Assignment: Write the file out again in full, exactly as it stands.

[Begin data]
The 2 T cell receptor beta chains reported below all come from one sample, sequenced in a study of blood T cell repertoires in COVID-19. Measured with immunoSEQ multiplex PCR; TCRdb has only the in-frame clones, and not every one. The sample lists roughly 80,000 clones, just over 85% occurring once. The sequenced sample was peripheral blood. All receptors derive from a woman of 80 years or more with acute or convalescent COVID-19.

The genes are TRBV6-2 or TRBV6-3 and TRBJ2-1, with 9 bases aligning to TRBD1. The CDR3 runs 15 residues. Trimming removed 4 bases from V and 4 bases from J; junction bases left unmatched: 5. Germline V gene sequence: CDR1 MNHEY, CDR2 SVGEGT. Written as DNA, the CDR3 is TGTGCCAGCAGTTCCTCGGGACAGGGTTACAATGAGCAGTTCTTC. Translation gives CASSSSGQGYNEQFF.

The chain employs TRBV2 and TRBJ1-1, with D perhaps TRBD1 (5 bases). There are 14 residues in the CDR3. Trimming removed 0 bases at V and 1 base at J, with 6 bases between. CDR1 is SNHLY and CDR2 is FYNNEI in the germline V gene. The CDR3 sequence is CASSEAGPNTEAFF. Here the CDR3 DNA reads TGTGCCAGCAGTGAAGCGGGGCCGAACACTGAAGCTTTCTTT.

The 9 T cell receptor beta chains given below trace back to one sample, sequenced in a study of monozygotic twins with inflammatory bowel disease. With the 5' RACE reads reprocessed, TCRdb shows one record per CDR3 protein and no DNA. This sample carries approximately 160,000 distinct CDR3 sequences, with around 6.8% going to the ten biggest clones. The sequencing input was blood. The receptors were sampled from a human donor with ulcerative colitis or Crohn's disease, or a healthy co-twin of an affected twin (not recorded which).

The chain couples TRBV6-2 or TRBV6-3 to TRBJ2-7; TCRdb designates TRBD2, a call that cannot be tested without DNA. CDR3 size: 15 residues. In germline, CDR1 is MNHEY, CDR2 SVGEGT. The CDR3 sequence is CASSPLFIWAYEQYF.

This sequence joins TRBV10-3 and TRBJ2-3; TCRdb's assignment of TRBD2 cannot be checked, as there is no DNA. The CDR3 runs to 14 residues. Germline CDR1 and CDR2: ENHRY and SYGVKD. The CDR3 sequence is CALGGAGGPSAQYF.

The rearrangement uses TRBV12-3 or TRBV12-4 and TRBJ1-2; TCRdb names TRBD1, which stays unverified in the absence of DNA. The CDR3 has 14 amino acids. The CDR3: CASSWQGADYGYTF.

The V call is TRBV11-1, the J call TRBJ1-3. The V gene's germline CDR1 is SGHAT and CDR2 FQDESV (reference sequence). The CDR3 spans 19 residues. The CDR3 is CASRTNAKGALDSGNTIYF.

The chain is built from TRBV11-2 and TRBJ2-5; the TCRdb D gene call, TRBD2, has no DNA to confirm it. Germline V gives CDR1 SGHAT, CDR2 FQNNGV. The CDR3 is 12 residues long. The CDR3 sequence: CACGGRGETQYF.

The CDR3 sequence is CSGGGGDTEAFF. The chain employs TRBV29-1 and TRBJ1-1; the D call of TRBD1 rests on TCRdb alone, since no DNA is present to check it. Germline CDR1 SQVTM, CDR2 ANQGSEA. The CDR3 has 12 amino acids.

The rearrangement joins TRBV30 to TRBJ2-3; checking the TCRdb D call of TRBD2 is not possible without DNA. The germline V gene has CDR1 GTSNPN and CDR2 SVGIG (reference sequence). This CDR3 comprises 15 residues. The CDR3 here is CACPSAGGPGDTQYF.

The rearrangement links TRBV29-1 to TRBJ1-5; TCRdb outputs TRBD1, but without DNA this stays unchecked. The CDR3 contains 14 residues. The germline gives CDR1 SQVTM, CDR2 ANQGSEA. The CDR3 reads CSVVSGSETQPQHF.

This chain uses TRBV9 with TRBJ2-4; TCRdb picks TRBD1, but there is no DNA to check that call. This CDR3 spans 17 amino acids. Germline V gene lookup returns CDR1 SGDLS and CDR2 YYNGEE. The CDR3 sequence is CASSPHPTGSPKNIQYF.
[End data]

The 2 T cell receptor beta chains reported below all come from one sample, sequenced in a study of blood T cell repertoires in COVID-19. Measured with immunoSEQ multiplex PCR; TCRdb has only the in-frame clones, and not every one. The sample lists roughly 80,000 clones, just over 85% occurring once. The sequenced sample was peripheral blood. All receptors derive from a woman of 80 years or more with acute or convalescent COVID-19.

The genes are TRBV6-2 or TRBV6-3 and TRBJ2-1, with 9 bases aligning to TRBD1. The CDR3 runs 15 residues. Trimming removed 4 bases from V and 4 bases from J; junction bases left unmatched: 5. Germline V gene sequence: CDR1 MNHEY, CDR2 SVGEGT. Written as DNA, the CDR3 is TGTGCCAGCAGTTCCTCGGGACAGGGTTACAATGAGCAGTTCTTC. Translation gives CASSSSGQGYNEQFF.

The chain employs TRBV2 and TRBJ1-1, with D perhaps TRBD1 (5 bases). There are 14 residues in the CDR3. Trimming removed 0 bases at V and 1 base at J, with 6 bases between. CDR1 is SNHLY and CDR2 is FYNNEI in the germline V gene. The CDR3 sequence is CASSEAGPNTEAFF. Here the CDR3 DNA reads TGTGCCAGCAGTGAAGCGGGGCCGAACACTGAAGCTTTCTTT.

The 9 T cell receptor beta chains given below trace back to one sample, sequenced in a study of monozygotic twins with inflammatory bowel disease. With the 5' RACE reads reprocessed, TCRdb shows one record per CDR3 protein and no DNA. This sample carries approximately 160,000 distinct CDR3 sequences, with around 6.8% going to the ten biggest clones. The sequencing input was blood. The receptors were sampled from a human donor with ulcerative colitis or Crohn's disease, or a healthy co-twin of an affected twin (not recorded which).

The chain couples TRBV6-2 or TRBV6-3 to TRBJ2-7; TCRdb designates TRBD2, a call that cannot be tested without DNA. CDR3 size: 15 residues. In germline, CDR1 is MNHEY, CDR2 SVGEGT. The CDR3 sequence is CASSPLFIWAYEQYF.

This sequence joins TRBV10-3 and TRBJ2-3; TCRdb's assignment of TRBD2 cannot be checked, as there is no DNA. The CDR3 runs to 14 residues. Germline CDR1 and CDR2: ENHRY and SYGVKD. The CDR3 sequence is CALGGAGGPSAQYF.

The rearrangement uses TRBV12-3 or TRBV12-4 and TRBJ1-2; TCRdb names TRBD1, which stays unverified in the absence of DNA. The CDR3 has 14 amino acids. The CDR3: CASSWQGADYGYTF.

The V call is TRBV11-1, the J call TRBJ1-3. The V gene's germline CDR1 is SGHAT and CDR2 FQDESV (reference sequence). The CDR3 spans 19 residues. The CDR3 is CASRTNAKGALDSGNTIYF.

The chain is built from TRBV11-2 and TRBJ2-5; the TCRdb D gene call, TRBD2, has no DNA to confirm it. Germline V gives CDR1 SGHAT, CDR2 FQNNGV. The CDR3 is 12 residues long. The CDR3 sequence: CACGGRGETQYF.

The CDR3 sequence is CSGGGGDTEAFF. The chain employs TRBV29-1 and TRBJ1-1; the D call of TRBD1 rests on TCRdb alone, since no DNA is present to check it. Germline CDR1 SQVTM, CDR2 ANQGSEA. The CDR3 has 12 amino acids.

The rearrangement joins TRBV30 to TRBJ2-3; checking the TCRdb D call of TRBD2 is not possible without DNA. The germline V gene has CDR1 GTSNPN and CDR2 SVGIG (reference sequence). This CDR3 comprises 15 residues. The CDR3 here is CACPSAGGPGDTQYF.

The rearrangement links TRBV29-1 to TRBJ1-5; TCRdb outputs TRBD1, but without DNA this stays unchecked. The CDR3 contains 14 residues. The germline gives CDR1 SQVTM, CDR2 ANQGSEA. The CDR3 reads CSVVSGSETQPQHF.

This chain uses TRBV9 with TRBJ2-4; TCRdb picks TRBD1, but there is no DNA to check that call. This CDR3 spans 17 amino acids. Germline V gene lookup returns CDR1 SGDLS and CDR2 YYNGEE. The CDR3 sequence is CASSPHPTGSPKNIQYF.